Windows 11 timezone bug

Microsoft is aware of a bug in Windows 11 (and Windows 10) that could spam notifications asking for permission to change your time zone. If you’re affected, you’ll get a notification stating that Windows has detected a change in time zone, and it will suggest that you change your time zone to match your location.

“Every day, and multiple times each day, Windows sends a notification asking for permission to change the time zone. This is very irritating because the time zone has no reason to change and has not changed. I’m in France, and the PC has not changed its location. The time zone is CET (CEST in summer),” one of the affected users noted in a post on Feedback Hub.

Windows 11 Timezone bug

Windows Latest also received one of these alerts out of nowhere. What’s particularly interesting is that these notifications appear repeatedly in a loop whether or not you select “Accept” or “Ignore” to the request.

As shown in the above screenshot, Windows 11’s Date & Time notification warns that a “Time Zone change” has been detected and that “due to a location change, a new time has been detected. If correct, hit Accept to set.”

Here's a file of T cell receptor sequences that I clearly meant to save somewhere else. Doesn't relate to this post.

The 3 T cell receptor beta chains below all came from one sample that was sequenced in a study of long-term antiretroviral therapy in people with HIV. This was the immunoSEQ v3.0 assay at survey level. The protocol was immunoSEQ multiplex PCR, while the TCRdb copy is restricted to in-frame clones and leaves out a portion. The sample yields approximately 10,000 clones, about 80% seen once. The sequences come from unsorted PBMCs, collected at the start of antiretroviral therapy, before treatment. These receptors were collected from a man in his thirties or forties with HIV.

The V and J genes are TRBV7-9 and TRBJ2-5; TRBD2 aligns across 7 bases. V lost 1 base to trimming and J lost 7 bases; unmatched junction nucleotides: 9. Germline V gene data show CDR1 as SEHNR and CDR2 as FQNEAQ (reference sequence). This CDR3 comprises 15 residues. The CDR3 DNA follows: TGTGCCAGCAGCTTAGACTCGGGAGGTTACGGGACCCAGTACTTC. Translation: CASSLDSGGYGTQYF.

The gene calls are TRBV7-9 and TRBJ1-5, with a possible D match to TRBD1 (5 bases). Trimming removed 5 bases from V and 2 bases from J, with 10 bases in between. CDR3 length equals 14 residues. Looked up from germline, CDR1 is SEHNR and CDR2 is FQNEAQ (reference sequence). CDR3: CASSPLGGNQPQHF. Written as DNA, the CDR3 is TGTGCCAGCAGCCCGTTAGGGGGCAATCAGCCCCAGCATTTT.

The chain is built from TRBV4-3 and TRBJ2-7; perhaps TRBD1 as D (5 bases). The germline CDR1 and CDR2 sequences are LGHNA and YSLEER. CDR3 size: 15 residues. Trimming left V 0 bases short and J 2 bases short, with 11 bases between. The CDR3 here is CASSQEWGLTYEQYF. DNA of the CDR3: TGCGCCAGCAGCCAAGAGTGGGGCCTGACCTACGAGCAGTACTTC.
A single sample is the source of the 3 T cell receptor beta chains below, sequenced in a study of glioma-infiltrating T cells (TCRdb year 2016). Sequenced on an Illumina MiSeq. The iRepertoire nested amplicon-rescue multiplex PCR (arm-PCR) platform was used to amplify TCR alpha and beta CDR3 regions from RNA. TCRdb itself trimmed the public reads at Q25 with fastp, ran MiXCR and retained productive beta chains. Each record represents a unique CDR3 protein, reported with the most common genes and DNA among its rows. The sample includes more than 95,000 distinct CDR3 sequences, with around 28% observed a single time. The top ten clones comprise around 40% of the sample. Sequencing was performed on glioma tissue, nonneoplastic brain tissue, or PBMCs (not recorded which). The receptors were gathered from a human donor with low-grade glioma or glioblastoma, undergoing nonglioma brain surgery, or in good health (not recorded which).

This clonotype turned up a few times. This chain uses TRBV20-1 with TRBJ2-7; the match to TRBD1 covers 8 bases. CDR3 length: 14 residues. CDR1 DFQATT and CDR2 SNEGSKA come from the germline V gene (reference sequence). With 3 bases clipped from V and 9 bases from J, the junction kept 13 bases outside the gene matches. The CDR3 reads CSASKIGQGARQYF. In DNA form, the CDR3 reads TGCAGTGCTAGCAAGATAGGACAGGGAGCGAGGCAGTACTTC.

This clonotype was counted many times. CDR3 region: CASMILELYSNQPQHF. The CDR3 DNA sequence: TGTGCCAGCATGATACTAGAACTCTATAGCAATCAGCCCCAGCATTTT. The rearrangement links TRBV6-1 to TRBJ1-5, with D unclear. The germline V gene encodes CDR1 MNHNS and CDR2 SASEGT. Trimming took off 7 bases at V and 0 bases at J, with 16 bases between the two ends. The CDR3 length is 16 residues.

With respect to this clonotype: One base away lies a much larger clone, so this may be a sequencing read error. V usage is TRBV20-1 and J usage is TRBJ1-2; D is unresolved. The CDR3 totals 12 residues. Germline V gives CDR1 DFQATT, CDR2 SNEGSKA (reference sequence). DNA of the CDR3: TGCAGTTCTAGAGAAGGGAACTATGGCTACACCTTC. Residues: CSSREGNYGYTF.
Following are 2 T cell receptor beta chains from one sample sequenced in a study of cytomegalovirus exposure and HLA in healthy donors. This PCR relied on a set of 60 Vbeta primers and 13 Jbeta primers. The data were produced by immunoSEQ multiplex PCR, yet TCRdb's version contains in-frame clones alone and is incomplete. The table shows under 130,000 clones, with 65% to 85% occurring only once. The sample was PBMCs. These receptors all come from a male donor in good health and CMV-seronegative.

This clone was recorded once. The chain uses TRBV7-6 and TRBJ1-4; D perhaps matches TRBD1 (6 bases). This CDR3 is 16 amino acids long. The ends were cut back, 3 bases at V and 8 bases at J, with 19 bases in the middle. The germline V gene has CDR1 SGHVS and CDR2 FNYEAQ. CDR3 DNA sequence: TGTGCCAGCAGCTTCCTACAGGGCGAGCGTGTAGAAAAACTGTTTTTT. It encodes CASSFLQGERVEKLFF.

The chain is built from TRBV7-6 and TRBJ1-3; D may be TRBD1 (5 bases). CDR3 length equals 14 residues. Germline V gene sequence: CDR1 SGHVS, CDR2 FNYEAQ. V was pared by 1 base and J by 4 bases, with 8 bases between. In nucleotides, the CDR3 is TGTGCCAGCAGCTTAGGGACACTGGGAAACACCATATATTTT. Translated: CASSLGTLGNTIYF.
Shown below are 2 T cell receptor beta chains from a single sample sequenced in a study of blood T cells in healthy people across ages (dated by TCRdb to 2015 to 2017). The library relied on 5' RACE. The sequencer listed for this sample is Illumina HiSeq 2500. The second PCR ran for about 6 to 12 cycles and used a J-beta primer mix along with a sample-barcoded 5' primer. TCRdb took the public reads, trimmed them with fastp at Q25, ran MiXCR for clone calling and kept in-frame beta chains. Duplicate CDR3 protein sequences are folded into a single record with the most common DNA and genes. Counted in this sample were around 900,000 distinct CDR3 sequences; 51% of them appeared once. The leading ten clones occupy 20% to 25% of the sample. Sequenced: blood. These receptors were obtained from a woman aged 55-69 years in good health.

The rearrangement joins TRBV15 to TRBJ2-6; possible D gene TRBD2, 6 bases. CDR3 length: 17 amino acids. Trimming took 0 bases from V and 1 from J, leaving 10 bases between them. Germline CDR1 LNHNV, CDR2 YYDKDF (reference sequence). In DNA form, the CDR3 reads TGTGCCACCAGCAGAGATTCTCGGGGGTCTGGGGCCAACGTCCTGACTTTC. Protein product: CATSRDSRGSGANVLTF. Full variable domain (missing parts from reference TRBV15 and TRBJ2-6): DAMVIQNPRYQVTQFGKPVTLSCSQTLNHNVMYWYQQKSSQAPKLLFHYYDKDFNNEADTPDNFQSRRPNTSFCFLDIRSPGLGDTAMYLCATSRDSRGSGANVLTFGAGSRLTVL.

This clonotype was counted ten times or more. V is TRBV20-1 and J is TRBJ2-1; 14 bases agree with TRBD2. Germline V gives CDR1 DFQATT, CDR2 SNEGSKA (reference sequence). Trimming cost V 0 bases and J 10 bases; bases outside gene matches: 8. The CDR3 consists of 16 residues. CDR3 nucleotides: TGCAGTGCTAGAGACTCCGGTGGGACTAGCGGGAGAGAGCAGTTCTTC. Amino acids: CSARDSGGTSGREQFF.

If you click “accept” or the notification bubble, it will open the Date & Time settings page, where everything appears normal.

Windows 11 Date & Time settings

When Windows Latest searched the official forums, we noticed that users had been flagging the problem for about three weeks now.

I asked Microsoft for more details, and one of the support staff told me the company is aware of an issue where time zone change is incorrectly detected in some rare cases. A fix is already being prepared.

“This is the 2nd system where this pop up about me changing time zones has occurred. After I set the date and time (Central time zone), why does Windows think that I have moved 455 miles to the East? Fix your darn OS Microsoft,” another affected user flagged the issue in a Feedback Hub post.

In some rare cases, this has occurred for several months (once each day), but now occurs even more often, about twice each hour (and the frequency is constantly growing).

The good news is that Microsoft is investigating the reports and could publish a server-side fix in the coming days.

But the time zone glitch isn’t the only bug plaguing Windows 11. As reported earlier last week, Microsoft has confirmed three bugs in Windows 11 23H2 and older security updates, including an issue where the Photos app could fail to launch.

Another bug blocks users from upgrading to Windows 11 Enterprise from Pro edition. The third bug is linked to Windows 11’s mobile integration (Phone Link), which causes high CPU usage.

About The Author

Mayank Parmar

Mayank Parmar is an entrepreneur who founded Windows Latest. He is the Editor-in-Chief and has written on various topics in his seven years of career, but he is mostly known for his well-researched work on Microsoft's Windows. His articles and research works have been referred to by CNN, Business Insiders, Forbes, Fortune, CBS Interactive, Microsoft and many others over the years.